"I cry," the mullah said, "because not one of you among this enormous crowd is wise enough to know what this box is. It is such a tiny box, such an insignificant needle, and yet it has more wisdom than all of you, for it knows what it is. I cry because I am ashamed of your ignorance. Is it any wonder that such stupidity would make me cry?"
The people bowed their heads. Even the children felt ashamed, for they had hoped their elders were wise; now they understood they were not.
But one of the men who knew the mullah well began to smile. "But mullah," he said, "tell us why you were laughing at the same time as you were crying."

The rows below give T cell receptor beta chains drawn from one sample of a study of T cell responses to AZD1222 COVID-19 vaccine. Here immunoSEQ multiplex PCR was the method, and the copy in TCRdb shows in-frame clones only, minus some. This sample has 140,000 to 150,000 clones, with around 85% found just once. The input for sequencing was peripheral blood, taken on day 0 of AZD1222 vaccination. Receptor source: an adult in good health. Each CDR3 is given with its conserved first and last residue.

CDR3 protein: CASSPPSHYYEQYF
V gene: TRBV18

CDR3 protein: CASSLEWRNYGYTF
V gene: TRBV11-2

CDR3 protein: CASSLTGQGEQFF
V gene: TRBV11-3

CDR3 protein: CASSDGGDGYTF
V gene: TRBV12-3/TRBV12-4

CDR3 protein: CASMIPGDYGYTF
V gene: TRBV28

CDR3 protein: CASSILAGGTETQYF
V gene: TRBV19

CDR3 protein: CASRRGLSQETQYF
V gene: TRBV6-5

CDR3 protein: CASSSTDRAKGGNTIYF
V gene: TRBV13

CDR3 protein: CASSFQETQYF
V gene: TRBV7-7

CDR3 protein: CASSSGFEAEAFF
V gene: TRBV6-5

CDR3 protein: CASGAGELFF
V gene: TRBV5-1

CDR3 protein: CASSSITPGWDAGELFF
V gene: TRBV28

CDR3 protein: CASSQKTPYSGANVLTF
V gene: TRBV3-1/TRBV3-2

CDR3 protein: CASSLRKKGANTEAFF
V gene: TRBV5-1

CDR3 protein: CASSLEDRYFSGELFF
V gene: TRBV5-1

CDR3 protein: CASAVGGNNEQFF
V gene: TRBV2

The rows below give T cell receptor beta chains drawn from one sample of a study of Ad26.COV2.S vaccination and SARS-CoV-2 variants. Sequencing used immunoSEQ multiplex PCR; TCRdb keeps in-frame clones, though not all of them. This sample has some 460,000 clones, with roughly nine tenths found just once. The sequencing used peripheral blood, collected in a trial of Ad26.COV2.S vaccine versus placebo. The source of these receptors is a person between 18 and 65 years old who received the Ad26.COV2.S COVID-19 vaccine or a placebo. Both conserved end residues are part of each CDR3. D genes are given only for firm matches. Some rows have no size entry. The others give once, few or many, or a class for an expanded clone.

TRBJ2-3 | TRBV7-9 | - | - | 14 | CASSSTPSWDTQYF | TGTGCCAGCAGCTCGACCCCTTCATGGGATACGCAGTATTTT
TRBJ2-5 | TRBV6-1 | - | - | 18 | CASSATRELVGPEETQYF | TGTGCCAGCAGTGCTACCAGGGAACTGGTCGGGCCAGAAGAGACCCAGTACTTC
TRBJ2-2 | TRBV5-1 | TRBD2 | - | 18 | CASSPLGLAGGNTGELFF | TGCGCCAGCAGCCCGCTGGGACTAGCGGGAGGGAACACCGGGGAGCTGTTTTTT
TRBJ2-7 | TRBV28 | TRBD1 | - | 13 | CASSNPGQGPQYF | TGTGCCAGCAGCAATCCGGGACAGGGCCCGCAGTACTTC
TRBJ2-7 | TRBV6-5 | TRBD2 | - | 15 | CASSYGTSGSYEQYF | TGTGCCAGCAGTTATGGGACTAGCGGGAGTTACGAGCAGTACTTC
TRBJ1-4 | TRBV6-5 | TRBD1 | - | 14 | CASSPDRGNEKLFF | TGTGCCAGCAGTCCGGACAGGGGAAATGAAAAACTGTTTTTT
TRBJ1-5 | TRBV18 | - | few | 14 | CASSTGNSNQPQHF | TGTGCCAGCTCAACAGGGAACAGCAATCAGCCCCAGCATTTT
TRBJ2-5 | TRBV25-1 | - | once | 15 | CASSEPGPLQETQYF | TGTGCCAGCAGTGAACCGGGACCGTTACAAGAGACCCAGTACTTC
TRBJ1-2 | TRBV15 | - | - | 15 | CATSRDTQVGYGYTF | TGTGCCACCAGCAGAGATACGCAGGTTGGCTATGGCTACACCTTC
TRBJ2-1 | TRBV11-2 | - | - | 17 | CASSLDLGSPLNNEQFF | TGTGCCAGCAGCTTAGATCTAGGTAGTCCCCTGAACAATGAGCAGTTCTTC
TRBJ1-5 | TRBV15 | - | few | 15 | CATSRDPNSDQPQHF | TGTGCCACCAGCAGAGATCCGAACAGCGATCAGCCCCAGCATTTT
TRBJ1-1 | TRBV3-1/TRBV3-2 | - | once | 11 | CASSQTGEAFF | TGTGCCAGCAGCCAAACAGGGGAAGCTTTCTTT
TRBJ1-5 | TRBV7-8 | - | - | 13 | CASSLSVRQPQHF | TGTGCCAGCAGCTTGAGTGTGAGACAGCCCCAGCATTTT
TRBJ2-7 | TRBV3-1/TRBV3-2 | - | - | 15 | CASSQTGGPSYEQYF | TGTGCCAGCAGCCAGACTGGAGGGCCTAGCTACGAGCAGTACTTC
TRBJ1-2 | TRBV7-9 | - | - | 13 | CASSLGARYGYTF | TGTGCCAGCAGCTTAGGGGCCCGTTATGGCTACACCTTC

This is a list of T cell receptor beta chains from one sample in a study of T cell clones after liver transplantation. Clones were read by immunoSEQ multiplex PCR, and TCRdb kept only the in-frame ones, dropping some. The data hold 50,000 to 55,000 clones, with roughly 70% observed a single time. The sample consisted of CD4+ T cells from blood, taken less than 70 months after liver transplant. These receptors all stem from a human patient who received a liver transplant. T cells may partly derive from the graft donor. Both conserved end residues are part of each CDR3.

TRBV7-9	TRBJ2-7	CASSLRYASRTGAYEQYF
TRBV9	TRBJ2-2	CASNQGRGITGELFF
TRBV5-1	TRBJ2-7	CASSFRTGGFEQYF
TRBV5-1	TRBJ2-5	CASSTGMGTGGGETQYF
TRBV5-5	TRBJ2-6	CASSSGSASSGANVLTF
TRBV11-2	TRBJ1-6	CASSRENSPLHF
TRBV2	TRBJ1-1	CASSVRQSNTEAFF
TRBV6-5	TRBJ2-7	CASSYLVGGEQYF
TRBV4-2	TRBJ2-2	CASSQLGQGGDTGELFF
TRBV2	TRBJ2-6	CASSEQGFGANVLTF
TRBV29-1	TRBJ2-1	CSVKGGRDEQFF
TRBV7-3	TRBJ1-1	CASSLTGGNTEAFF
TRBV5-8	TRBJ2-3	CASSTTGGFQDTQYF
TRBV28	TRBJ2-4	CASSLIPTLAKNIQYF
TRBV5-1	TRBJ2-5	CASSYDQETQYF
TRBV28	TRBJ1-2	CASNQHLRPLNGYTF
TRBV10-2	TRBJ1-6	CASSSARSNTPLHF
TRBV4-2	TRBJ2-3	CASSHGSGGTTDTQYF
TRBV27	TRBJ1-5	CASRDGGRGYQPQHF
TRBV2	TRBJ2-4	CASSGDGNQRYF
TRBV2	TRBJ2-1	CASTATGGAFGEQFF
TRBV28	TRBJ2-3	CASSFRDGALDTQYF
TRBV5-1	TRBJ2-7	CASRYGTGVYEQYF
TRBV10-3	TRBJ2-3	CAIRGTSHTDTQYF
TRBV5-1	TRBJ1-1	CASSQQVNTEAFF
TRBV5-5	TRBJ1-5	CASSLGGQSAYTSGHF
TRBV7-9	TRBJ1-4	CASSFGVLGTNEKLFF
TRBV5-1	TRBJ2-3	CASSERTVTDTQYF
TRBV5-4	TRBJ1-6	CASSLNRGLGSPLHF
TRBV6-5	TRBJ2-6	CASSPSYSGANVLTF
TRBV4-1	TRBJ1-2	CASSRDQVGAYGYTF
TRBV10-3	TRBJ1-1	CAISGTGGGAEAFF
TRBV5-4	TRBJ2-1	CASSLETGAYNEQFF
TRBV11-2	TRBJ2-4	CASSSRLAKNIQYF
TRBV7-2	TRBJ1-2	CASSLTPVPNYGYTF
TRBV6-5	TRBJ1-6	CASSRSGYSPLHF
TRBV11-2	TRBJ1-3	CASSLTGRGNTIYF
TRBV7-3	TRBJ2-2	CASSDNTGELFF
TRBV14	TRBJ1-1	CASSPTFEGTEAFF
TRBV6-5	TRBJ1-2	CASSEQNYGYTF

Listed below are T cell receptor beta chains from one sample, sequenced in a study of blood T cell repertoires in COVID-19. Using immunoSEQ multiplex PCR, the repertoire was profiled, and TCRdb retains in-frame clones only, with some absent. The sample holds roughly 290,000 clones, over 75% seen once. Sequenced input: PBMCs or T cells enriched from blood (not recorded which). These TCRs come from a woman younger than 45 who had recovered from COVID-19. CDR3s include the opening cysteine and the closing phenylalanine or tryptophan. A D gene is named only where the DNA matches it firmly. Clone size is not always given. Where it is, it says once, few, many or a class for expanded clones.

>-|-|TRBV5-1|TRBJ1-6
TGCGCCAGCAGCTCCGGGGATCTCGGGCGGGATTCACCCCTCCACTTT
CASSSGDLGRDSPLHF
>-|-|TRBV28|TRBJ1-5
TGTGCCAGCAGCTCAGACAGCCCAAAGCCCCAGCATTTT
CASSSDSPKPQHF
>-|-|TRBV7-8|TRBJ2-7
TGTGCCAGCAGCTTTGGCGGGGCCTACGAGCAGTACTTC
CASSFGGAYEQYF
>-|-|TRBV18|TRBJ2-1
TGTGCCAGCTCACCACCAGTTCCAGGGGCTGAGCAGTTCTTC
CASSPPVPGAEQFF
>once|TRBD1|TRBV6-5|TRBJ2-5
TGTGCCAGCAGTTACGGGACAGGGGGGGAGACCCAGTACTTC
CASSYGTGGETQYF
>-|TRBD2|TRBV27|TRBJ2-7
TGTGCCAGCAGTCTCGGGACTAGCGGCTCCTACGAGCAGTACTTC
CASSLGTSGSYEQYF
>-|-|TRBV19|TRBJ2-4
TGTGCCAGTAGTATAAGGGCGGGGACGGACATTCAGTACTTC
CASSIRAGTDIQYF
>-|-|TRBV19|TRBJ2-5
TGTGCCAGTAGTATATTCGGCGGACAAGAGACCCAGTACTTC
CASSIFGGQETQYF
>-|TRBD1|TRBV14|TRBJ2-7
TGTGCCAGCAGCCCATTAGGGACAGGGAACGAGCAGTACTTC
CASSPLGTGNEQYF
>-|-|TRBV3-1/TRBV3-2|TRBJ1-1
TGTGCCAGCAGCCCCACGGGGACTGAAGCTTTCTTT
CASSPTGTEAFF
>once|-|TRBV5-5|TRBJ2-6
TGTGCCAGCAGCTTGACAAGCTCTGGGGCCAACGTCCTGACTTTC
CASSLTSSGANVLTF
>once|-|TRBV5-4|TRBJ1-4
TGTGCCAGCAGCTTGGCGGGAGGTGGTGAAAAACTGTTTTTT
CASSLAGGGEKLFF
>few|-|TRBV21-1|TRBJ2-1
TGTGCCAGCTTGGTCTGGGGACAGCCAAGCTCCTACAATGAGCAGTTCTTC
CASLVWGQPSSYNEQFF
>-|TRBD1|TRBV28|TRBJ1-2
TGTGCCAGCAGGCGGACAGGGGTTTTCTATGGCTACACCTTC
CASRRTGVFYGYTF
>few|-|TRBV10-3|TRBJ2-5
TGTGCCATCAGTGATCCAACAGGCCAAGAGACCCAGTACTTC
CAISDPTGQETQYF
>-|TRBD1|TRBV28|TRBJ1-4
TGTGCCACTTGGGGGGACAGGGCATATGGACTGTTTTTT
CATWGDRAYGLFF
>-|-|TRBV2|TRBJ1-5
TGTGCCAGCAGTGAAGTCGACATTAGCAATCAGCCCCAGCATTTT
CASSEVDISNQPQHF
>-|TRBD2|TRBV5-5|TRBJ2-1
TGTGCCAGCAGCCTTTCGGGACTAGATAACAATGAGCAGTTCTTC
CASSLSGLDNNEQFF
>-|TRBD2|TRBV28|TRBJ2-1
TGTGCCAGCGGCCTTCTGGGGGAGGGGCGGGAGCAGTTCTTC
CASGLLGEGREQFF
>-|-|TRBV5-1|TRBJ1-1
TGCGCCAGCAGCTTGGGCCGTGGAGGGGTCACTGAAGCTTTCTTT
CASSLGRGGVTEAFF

The mullah looked at each person in turn, one after another, and a smile crept across his face. Once more he began to laugh, and so the people stared harder -- to the confusion and amazement of his audience.
"I laugh because I do not know what this box is either," he said. "I laugh because even the wisest among us still finds he is a fool in this world."
Soon all the people were crying and laughing, dazzled by the profound wisdom of their great teacher and by the mysteries of the world.

The tale can be found here:

Wednesday, January 24, 2018

A modern day original Fable

A healing fable

Turtle was in love with Rabbit.
Her family was shocked. This is unheard of; we cannot allow such foolishness to prevail, they said. How can a turtle love a rabbit so?